Tortilla Pizza

And now for some actual food! For my first post I’ve decided to talk about one of my favourite recipes.

I can’t remember where I first heard of this “recipe” (if you can call it that) but it immediately struck me as a genius idea. As someone who is trying to cut down on her intake of excessive carbs (white rice, pasta, bread, thick, toasted crusty bread spread with lashings of melting Lurpak….oh) the concept of replacing said excessive carbs with slightly less excessive carbs was a welcome one.

It also needs to be said that I absolutely LOVE pizza. Any pizza, I’m not fussy or picky, as long as it has a base and a topping, I’m game. I’d possibly go so far as to say I could eat pizza 7 days a week, a dream that does not go unnoticed by my boyfriend who when asking me what I fancy for dinner has to first put up with the inevitable suggestive singsong of “piiiiizzaaaaaaaa?”

A recent obsession of mine is the surely heavensent Padana from Pizza Express.

“rich goat’s cheese, spinach and red onion with tangy caramelised onion confit and a drizzle of garlic oil”

Now I know it doesn’t sound like much but this combination of ingredients is nothing short of fabulous. The onion confit is the absolute highlight, making each mouthful deliciously sweet and tangy in contrast with the softly comforting goats cheese.

Here is a picture of this stunning delicacy:

 

 

So one night when we fancied pizza, I remembered a recipe I used to make at University that used a tortilla as the base. Obviously this is a lot less calories than regular pizza dough and as an added bonus (unusual for diet food) it is also delicious, especially if you like thin crust pizzas as it is about the thinnest crust you can get!

A word of advice – make some marks in the tortilla with a knife before you put it in the oven; the first time we didn’t do this and the tortilla blew up in the middle, not unlike a pufferfish.

The tortilla cooks for about 5 minutes til it is firm and not soft in the middle. Then, you can put on any toppings you like! Obviously following my expensive Padana obsession I have most recently been using ingredients similar to these, but in the past I have successfully used plain old cheese and pepperoni, roasted vegetables and the weird but fiercely defended ham and pineapple.

But, for a Padana style tortilla pizza, I start by covering the base with a couple of teaspoons of tomato paste.

I then caramelise onions very slowly for about half an hour til they are so soft and so sweet that I could just eat them right out of the pan.

Then, the onion confit. Sadly, the closest I could get to a “caramelised onion confit” was Sainsbury’s Taste the Difference ‘caramelised onion chutney” which was just not the same. It’s nowhere near as sweet as the Pizza Express one which is quite upsetting but I use it anyway for lack of a better alternative.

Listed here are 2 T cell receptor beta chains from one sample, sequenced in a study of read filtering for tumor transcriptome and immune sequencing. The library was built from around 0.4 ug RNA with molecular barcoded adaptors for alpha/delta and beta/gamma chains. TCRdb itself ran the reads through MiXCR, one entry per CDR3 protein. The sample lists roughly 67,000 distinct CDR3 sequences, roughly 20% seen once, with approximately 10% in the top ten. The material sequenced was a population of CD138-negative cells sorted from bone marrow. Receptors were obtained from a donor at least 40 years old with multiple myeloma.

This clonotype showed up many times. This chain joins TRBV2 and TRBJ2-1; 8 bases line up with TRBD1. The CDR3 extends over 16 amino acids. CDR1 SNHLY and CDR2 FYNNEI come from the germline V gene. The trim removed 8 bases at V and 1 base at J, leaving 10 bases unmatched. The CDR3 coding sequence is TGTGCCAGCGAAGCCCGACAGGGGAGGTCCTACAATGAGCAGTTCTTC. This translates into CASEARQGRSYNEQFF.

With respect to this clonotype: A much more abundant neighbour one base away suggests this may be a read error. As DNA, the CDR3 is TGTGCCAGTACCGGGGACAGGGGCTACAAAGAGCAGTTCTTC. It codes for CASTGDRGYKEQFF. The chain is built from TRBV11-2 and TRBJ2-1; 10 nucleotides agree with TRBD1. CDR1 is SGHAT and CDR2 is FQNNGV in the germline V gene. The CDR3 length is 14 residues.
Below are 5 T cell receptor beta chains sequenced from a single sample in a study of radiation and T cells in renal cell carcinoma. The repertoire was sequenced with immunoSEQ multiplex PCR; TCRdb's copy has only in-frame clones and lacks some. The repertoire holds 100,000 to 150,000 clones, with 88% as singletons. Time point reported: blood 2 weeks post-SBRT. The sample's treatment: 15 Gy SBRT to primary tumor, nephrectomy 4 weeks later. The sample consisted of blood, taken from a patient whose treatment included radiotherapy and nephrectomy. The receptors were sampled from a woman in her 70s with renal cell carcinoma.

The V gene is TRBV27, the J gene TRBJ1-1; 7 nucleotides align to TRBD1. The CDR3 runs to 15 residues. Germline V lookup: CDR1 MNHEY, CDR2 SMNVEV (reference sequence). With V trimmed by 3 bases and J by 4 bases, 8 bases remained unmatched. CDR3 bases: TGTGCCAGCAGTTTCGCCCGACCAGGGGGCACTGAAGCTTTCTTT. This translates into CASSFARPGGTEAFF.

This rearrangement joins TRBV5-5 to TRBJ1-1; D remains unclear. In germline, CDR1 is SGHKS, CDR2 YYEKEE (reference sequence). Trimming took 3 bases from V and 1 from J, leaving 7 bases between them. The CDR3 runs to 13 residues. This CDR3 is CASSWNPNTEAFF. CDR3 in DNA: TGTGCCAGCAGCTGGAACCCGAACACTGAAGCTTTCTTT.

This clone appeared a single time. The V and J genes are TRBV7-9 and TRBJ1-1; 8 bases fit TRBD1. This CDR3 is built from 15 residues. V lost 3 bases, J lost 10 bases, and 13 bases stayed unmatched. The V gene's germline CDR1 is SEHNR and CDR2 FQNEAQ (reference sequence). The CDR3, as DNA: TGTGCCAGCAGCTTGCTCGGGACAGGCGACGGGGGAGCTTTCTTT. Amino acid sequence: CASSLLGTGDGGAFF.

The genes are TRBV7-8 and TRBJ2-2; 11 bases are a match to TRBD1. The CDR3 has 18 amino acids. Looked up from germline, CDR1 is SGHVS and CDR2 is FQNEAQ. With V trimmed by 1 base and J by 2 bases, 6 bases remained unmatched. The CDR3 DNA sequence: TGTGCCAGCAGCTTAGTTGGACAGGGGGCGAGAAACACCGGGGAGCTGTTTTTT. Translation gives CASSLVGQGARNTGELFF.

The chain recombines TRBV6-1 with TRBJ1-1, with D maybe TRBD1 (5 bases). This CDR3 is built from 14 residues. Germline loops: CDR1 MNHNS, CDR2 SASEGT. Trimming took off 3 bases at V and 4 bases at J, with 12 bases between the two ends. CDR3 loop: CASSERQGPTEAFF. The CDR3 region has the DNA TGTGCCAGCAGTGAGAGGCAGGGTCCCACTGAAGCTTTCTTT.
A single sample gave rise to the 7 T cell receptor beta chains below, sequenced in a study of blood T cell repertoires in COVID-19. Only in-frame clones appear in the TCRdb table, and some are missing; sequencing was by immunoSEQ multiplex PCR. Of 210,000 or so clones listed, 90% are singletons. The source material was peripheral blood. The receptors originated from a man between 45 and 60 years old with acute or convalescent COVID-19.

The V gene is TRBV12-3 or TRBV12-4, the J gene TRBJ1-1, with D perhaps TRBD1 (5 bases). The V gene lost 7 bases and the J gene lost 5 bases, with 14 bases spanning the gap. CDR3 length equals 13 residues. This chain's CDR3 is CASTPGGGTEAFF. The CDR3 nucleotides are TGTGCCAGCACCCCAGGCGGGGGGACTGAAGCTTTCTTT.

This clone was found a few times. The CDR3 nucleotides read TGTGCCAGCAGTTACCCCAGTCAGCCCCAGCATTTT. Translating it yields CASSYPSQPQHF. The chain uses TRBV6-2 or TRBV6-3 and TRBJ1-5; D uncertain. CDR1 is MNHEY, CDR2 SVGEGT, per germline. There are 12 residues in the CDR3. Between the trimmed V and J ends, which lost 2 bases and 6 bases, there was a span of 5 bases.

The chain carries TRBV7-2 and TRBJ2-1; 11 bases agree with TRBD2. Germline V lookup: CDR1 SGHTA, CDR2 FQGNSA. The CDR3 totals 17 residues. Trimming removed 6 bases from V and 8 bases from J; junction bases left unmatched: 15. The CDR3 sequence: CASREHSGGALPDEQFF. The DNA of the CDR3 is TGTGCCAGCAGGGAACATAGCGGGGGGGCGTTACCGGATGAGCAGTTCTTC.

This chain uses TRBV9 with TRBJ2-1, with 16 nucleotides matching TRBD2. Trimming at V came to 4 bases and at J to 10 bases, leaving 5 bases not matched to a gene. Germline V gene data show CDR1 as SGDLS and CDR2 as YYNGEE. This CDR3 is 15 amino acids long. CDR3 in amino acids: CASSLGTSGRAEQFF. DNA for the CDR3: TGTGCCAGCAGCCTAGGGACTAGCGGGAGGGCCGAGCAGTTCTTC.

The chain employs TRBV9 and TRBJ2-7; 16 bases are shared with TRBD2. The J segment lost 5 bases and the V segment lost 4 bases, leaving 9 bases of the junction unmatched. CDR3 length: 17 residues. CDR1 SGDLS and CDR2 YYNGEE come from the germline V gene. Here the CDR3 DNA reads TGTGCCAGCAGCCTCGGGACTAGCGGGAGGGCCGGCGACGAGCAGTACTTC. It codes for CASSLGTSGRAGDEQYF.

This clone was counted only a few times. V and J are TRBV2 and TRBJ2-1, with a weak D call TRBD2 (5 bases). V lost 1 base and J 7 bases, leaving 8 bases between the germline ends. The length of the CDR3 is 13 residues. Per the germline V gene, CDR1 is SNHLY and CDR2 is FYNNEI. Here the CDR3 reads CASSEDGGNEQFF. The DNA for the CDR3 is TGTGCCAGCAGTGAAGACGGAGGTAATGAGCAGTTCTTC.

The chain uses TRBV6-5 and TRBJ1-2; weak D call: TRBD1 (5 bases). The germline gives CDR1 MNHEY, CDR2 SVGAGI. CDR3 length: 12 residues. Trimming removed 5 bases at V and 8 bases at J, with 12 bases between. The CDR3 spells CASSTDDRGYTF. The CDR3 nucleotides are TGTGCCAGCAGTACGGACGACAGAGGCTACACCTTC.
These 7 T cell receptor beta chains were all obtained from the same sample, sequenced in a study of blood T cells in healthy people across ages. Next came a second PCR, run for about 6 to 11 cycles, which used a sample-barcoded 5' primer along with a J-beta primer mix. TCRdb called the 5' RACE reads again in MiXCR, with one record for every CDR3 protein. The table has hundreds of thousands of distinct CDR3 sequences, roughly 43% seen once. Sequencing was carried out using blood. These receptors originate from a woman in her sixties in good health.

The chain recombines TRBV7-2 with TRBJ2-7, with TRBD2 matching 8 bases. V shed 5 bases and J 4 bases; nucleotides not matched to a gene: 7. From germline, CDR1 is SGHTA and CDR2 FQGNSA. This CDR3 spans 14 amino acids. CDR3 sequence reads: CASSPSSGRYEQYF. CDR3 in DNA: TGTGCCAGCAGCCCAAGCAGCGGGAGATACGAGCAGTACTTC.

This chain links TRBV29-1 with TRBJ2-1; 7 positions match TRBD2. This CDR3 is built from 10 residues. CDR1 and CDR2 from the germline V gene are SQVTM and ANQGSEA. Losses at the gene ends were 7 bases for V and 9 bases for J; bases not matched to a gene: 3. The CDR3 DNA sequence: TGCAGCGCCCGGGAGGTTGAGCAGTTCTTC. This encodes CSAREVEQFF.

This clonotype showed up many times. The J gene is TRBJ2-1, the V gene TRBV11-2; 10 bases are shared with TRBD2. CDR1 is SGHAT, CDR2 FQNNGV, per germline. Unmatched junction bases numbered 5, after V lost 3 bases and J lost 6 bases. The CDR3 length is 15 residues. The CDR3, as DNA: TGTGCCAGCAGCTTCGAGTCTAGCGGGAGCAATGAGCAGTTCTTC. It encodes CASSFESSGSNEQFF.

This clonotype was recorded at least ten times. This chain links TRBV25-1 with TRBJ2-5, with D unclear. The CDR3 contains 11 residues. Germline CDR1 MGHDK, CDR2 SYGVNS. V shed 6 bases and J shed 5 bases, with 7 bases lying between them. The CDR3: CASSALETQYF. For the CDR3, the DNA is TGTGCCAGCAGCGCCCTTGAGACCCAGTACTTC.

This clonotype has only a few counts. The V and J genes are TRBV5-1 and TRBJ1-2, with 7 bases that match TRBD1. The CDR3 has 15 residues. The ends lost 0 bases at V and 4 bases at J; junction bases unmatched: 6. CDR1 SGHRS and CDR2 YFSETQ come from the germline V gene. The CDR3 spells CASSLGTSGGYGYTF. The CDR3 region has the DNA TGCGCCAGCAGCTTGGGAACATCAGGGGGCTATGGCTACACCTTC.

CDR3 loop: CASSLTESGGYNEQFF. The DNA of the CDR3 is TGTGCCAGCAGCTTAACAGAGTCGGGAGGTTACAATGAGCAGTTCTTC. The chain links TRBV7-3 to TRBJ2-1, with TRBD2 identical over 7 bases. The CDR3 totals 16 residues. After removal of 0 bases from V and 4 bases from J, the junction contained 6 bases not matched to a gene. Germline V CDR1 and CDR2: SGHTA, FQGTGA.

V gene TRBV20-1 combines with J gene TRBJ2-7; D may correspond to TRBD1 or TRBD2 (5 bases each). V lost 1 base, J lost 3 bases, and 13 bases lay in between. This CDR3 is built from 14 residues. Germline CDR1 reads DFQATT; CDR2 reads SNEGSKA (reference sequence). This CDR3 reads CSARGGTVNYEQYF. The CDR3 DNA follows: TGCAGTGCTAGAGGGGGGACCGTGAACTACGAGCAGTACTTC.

I add the spinach to the onions until it has wilted and pile it all onto the base in a deliciously messy heap.

Finally, I top with a controlled (very difficult) amount of gorgeous fresh goats cheese and put the pizza into the oven to crisp up and melt the goats cheese.

 

The end result is a perfectly acceptable imitation of the Padana, but for a fraction of the calories and (depending on how controlled you are with your goats cheese!) fat. Whats more, this fact alone makes it deliciously tempting to eat the entire pizza and not even feel a tiny bit bad about it!

 

 

 

Mediterranean Tofu Scramble

I wanted to make something nice for dinner based around one key ingredient – tofu. We have cooked with tofu a few times but I’m keen to start using it a bit more as I’m getting sick of all the Quorn products; there’s so much that can be done with tofu that it’s a lot more versatile. Plus, it’s delicious! I found a delicious sounding recipe on Post Punk Kitchen (Puttanesca Tofu Scramble) that called for very few ingredients so I decided it would be the perfect easy Thursday night dinner. We already had peppers, tomatos and onions so I just nipped to Sainsburys and grabbed tofu, olives and a bit of an impulse buy of feta cheese.

We’ve never pressed our tofu before cooking with it and I decided this was the night to try! It was really easy to do; we opened and drained the tofu (we used Cauldron Firm) and put it on a dinner plate on top of a few sheets of kitchen towel. We then topped it with another plate and a load of heavy cooking books. When we returned 20 minutes later a good amount of liquid had been squeezed out and the tofu had a firmer, spongier appearance. Marvellous!

Drinks in hand (it had been a long day…) we then started chopping the ingredients.

I chopped one red onion, one red pepper, olives and a handful of plum tomatoes. We then sautΓ©ed the onion first with some chopped garlic before adding the chopped tofu. After the tofu had started to brown and crisp up a bit on the edges we added the peppers, tomatoes and seasoning (basil, oregano, salt, pepper.)

Next time we make this I think we’ll chop the tofu again into smaller chunks so that they cook quicker (slackers!)

When the tomatoes and peppers were at a level of softness that satisfied me, we added the sliced olives and finally the feta. I was umming and ahhing about whether to add the feta into the pan or just on top at the end but I’m so glad we added it in! Some of the smaller chunks melted fully, binding all the ingredients into a kind of salty, cheesey blanket, while the bigger pieces remained valiantly whole, delicious when unexpectedly muscling in on the odd forkful.

We served the ‘scramble’ with some sun-dried tomato couscous which really was the perfect accompaniment. This was a really delicious, easy dinner that came together in no time, we’ll definitely be making it again!